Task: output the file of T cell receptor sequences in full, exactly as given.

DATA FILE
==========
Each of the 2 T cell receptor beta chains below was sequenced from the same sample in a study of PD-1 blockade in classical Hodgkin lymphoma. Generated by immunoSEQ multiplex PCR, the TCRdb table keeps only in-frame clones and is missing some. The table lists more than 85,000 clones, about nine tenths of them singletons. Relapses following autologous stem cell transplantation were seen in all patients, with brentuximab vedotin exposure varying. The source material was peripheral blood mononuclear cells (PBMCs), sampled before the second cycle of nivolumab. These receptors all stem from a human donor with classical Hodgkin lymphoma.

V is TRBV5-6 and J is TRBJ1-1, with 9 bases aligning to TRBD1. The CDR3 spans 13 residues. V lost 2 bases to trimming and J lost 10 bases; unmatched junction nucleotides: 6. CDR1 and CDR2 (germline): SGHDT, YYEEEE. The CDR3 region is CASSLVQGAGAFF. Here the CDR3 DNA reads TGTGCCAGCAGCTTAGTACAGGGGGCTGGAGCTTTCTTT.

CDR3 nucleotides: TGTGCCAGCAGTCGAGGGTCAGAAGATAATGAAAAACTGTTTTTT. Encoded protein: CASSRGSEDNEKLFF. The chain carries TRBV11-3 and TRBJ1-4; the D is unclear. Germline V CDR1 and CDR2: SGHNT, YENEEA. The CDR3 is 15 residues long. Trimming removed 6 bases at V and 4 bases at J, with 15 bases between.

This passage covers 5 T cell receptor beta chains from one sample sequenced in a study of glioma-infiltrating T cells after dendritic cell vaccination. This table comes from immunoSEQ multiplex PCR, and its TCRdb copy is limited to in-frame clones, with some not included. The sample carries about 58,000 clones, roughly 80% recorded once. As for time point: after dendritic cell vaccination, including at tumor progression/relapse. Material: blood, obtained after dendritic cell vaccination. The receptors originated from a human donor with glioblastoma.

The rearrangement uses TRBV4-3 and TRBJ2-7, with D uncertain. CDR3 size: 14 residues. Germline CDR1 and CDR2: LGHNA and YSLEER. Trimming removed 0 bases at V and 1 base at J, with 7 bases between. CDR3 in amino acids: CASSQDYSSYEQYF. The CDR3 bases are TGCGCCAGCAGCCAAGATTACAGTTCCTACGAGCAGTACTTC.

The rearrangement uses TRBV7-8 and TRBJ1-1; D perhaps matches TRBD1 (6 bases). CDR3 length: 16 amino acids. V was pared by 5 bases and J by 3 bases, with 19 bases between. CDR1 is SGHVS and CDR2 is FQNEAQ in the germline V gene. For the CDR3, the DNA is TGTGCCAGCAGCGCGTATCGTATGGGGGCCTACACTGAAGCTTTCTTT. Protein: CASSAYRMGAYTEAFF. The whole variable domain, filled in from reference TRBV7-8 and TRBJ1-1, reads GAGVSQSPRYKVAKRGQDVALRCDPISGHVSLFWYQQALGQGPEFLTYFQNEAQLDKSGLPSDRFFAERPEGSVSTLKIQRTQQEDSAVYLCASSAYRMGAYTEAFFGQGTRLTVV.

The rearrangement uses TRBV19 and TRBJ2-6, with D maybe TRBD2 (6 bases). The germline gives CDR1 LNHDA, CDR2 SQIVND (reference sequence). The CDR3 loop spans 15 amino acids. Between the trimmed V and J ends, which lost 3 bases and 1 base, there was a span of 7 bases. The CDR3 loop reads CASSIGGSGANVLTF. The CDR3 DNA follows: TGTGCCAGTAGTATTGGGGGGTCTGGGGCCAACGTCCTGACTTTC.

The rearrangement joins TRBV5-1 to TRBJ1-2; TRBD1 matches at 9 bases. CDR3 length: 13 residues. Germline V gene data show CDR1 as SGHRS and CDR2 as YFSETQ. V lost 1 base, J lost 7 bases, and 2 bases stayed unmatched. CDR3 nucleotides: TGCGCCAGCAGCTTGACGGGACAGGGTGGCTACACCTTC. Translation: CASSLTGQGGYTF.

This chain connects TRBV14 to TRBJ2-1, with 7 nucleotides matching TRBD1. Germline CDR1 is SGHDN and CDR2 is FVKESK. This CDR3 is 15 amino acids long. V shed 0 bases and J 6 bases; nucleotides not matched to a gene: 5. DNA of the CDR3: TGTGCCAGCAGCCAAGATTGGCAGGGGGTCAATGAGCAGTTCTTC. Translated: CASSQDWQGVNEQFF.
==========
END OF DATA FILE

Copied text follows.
Each of the 2 T cell receptor beta chains below was sequenced from the same sample in a study of PD-1 blockade in classical Hodgkin lymphoma. Generated by immunoSEQ multiplex PCR, the TCRdb table keeps only in-frame clones and is missing some. The table lists more than 85,000 clones, about nine tenths of them singletons. Relapses following autologous stem cell transplantation were seen in all patients, with brentuximab vedotin exposure varying. The source material was peripheral blood mononuclear cells (PBMCs), sampled before the second cycle of nivolumab. These receptors all stem from a human donor with classical Hodgkin lymphoma.

V is TRBV5-6 and J is TRBJ1-1, with 9 bases aligning to TRBD1. The CDR3 spans 13 residues. V lost 2 bases to trimming and J lost 10 bases; unmatched junction nucleotides: 6. CDR1 and CDR2 (germline): SGHDT, YYEEEE. The CDR3 region is CASSLVQGAGAFF. Here the CDR3 DNA reads TGTGCCAGCAGCTTAGTACAGGGGGCTGGAGCTTTCTTT.

CDR3 nucleotides: TGTGCCAGCAGTCGAGGGTCAGAAGATAATGAAAAACTGTTTTTT. Encoded protein: CASSRGSEDNEKLFF. The chain carries TRBV11-3 and TRBJ1-4; the D is unclear. Germline V CDR1 and CDR2: SGHNT, YENEEA. The CDR3 is 15 residues long. Trimming removed 6 bases at V and 4 bases at J, with 15 bases between.

This passage covers 5 T cell receptor beta chains from one sample sequenced in a study of glioma-infiltrating T cells after dendritic cell vaccination. This table comes from immunoSEQ multiplex PCR, and its TCRdb copy is limited to in-frame clones, with some not included. The sample carries about 58,000 clones, roughly 80% recorded once. As for time point: after dendritic cell vaccination, including at tumor progression/relapse. Material: blood, obtained after dendritic cell vaccination. The receptors originated from a human donor with glioblastoma.

The rearrangement uses TRBV4-3 and TRBJ2-7, with D uncertain. CDR3 size: 14 residues. Germline CDR1 and CDR2: LGHNA and YSLEER. Trimming removed 0 bases at V and 1 base at J, with 7 bases between. CDR3 in amino acids: CASSQDYSSYEQYF. The CDR3 bases are TGCGCCAGCAGCCAAGATTACAGTTCCTACGAGCAGTACTTC.

The rearrangement uses TRBV7-8 and TRBJ1-1; D perhaps matches TRBD1 (6 bases). CDR3 length: 16 amino acids. V was pared by 5 bases and J by 3 bases, with 19 bases between. CDR1 is SGHVS and CDR2 is FQNEAQ in the germline V gene. For the CDR3, the DNA is TGTGCCAGCAGCGCGTATCGTATGGGGGCCTACACTGAAGCTTTCTTT. Protein: CASSAYRMGAYTEAFF. The whole variable domain, filled in from reference TRBV7-8 and TRBJ1-1, reads GAGVSQSPRYKVAKRGQDVALRCDPISGHVSLFWYQQALGQGPEFLTYFQNEAQLDKSGLPSDRFFAERPEGSVSTLKIQRTQQEDSAVYLCASSAYRMGAYTEAFFGQGTRLTVV.

The rearrangement uses TRBV19 and TRBJ2-6, with D maybe TRBD2 (6 bases). The germline gives CDR1 LNHDA, CDR2 SQIVND (reference sequence). The CDR3 loop spans 15 amino acids. Between the trimmed V and J ends, which lost 3 bases and 1 base, there was a span of 7 bases. The CDR3 loop reads CASSIGGSGANVLTF. The CDR3 DNA follows: TGTGCCAGTAGTATTGGGGGGTCTGGGGCCAACGTCCTGACTTTC.

The rearrangement joins TRBV5-1 to TRBJ1-2; TRBD1 matches at 9 bases. CDR3 length: 13 residues. Germline V gene data show CDR1 as SGHRS and CDR2 as YFSETQ. V lost 1 base, J lost 7 bases, and 2 bases stayed unmatched. CDR3 nucleotides: TGCGCCAGCAGCTTGACGGGACAGGGTGGCTACACCTTC. Translation: CASSLTGQGGYTF.

This chain connects TRBV14 to TRBJ2-1, with 7 nucleotides matching TRBD1. Germline CDR1 is SGHDN and CDR2 is FVKESK. This CDR3 is 15 amino acids long. V shed 0 bases and J 6 bases; nucleotides not matched to a gene: 5. DNA of the CDR3: TGTGCCAGCAGCCAAGATTGGCAGGGGGTCAATGAGCAGTTCTTC. Translated: CASSQDWQGVNEQFF.